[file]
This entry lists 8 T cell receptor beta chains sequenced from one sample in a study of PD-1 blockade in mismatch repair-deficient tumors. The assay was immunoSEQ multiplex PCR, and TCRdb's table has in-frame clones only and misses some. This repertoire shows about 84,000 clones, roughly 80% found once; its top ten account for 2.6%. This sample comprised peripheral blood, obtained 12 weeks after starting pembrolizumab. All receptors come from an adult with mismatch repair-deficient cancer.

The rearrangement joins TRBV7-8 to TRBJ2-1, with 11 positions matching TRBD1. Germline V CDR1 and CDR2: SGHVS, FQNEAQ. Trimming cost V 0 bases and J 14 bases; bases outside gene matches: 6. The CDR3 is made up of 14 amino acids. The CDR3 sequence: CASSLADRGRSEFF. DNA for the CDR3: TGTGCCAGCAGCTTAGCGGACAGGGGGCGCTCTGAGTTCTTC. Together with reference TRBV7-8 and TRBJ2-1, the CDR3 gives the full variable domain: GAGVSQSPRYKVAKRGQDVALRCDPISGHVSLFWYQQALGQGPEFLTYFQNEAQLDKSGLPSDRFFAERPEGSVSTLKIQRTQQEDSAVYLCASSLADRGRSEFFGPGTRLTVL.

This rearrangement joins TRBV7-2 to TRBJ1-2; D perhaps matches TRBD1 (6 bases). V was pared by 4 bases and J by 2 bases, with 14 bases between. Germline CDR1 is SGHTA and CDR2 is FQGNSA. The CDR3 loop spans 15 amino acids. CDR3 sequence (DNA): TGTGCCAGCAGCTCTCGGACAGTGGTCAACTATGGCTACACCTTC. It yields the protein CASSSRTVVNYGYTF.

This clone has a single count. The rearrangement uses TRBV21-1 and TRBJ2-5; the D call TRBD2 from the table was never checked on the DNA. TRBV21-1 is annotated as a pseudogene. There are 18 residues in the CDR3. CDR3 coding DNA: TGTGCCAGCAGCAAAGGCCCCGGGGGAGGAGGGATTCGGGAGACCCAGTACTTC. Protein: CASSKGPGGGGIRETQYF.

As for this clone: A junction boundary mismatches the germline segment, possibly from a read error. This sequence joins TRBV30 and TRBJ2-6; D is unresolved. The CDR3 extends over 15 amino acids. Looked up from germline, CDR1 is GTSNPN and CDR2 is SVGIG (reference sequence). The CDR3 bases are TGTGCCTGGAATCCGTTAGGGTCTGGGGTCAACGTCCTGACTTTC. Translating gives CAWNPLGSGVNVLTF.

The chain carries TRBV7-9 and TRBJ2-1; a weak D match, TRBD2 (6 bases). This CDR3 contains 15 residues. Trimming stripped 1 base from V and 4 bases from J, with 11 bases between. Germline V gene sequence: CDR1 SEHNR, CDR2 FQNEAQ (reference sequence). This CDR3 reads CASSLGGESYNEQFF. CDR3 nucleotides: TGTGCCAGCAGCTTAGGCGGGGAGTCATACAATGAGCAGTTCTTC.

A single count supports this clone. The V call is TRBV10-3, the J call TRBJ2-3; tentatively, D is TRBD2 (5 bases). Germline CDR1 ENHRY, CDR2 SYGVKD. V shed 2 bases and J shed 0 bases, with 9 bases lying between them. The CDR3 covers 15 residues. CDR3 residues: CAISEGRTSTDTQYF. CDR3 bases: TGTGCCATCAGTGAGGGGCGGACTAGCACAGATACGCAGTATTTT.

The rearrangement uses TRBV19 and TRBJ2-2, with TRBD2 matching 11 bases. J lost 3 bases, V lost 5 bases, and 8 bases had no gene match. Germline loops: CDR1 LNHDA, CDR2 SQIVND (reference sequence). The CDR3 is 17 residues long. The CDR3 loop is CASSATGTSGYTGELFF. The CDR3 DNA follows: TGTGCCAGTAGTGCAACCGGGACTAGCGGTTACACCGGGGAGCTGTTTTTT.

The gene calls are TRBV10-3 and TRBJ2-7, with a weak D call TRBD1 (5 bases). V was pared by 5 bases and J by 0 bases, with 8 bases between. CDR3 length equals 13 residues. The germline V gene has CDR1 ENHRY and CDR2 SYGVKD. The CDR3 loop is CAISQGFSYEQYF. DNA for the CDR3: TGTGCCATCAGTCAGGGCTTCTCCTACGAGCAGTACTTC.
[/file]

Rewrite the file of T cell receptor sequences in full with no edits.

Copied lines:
This entry lists 8 T cell receptor beta chains sequenced from one sample in a study of PD-1 blockade in mismatch repair-deficient tumors. The assay was immunoSEQ multiplex PCR, and TCRdb's table has in-frame clones only and misses some. This repertoire shows about 84,000 clones, roughly 80% found once; its top ten account for 2.6%. This sample comprised peripheral blood, obtained 12 weeks after starting pembrolizumab. All receptors come from an adult with mismatch repair-deficient cancer.

The rearrangement joins TRBV7-8 to TRBJ2-1, with 11 positions matching TRBD1. Germline V CDR1 and CDR2: SGHVS, FQNEAQ. Trimming cost V 0 bases and J 14 bases; bases outside gene matches: 6. The CDR3 is made up of 14 amino acids. The CDR3 sequence: CASSLADRGRSEFF. DNA for the CDR3: TGTGCCAGCAGCTTAGCGGACAGGGGGCGCTCTGAGTTCTTC. Together with reference TRBV7-8 and TRBJ2-1, the CDR3 gives the full variable domain: GAGVSQSPRYKVAKRGQDVALRCDPISGHVSLFWYQQALGQGPEFLTYFQNEAQLDKSGLPSDRFFAERPEGSVSTLKIQRTQQEDSAVYLCASSLADRGRSEFFGPGTRLTVL.

This rearrangement joins TRBV7-2 to TRBJ1-2; D perhaps matches TRBD1 (6 bases). V was pared by 4 bases and J by 2 bases, with 14 bases between. Germline CDR1 is SGHTA and CDR2 is FQGNSA. The CDR3 loop spans 15 amino acids. CDR3 sequence (DNA): TGTGCCAGCAGCTCTCGGACAGTGGTCAACTATGGCTACACCTTC. It yields the protein CASSSRTVVNYGYTF.

This clone has a single count. The rearrangement uses TRBV21-1 and TRBJ2-5; the D call TRBD2 from the table was never checked on the DNA. TRBV21-1 is annotated as a pseudogene. There are 18 residues in the CDR3. CDR3 coding DNA: TGTGCCAGCAGCAAAGGCCCCGGGGGAGGAGGGATTCGGGAGACCCAGTACTTC. Protein: CASSKGPGGGGIRETQYF.

As for this clone: A junction boundary mismatches the germline segment, possibly from a read error. This sequence joins TRBV30 and TRBJ2-6; D is unresolved. The CDR3 extends over 15 amino acids. Looked up from germline, CDR1 is GTSNPN and CDR2 is SVGIG (reference sequence). The CDR3 bases are TGTGCCTGGAATCCGTTAGGGTCTGGGGTCAACGTCCTGACTTTC. Translating gives CAWNPLGSGVNVLTF.

The chain carries TRBV7-9 and TRBJ2-1; a weak D match, TRBD2 (6 bases). This CDR3 contains 15 residues. Trimming stripped 1 base from V and 4 bases from J, with 11 bases between. Germline V gene sequence: CDR1 SEHNR, CDR2 FQNEAQ (reference sequence). This CDR3 reads CASSLGGESYNEQFF. CDR3 nucleotides: TGTGCCAGCAGCTTAGGCGGGGAGTCATACAATGAGCAGTTCTTC.

A single count supports this clone. The V call is TRBV10-3, the J call TRBJ2-3; tentatively, D is TRBD2 (5 bases). Germline CDR1 ENHRY, CDR2 SYGVKD. V shed 2 bases and J shed 0 bases, with 9 bases lying between them. The CDR3 covers 15 residues. CDR3 residues: CAISEGRTSTDTQYF. CDR3 bases: TGTGCCATCAGTGAGGGGCGGACTAGCACAGATACGCAGTATTTT.

The rearrangement uses TRBV19 and TRBJ2-2, with TRBD2 matching 11 bases. J lost 3 bases, V lost 5 bases, and 8 bases had no gene match. Germline loops: CDR1 LNHDA, CDR2 SQIVND (reference sequence). The CDR3 is 17 residues long. The CDR3 loop is CASSATGTSGYTGELFF. The CDR3 DNA follows: TGTGCCAGTAGTGCAACCGGGACTAGCGGTTACACCGGGGAGCTGTTTTTT.

The gene calls are TRBV10-3 and TRBJ2-7, with a weak D call TRBD1 (5 bases). V was pared by 5 bases and J by 0 bases, with 8 bases between. CDR3 length equals 13 residues. The germline V gene has CDR1 ENHRY and CDR2 SYGVKD. The CDR3 loop is CAISQGFSYEQYF. DNA for the CDR3: TGTGCCATCAGTCAGGGCTTCTCCTACGAGCAGTACTTC.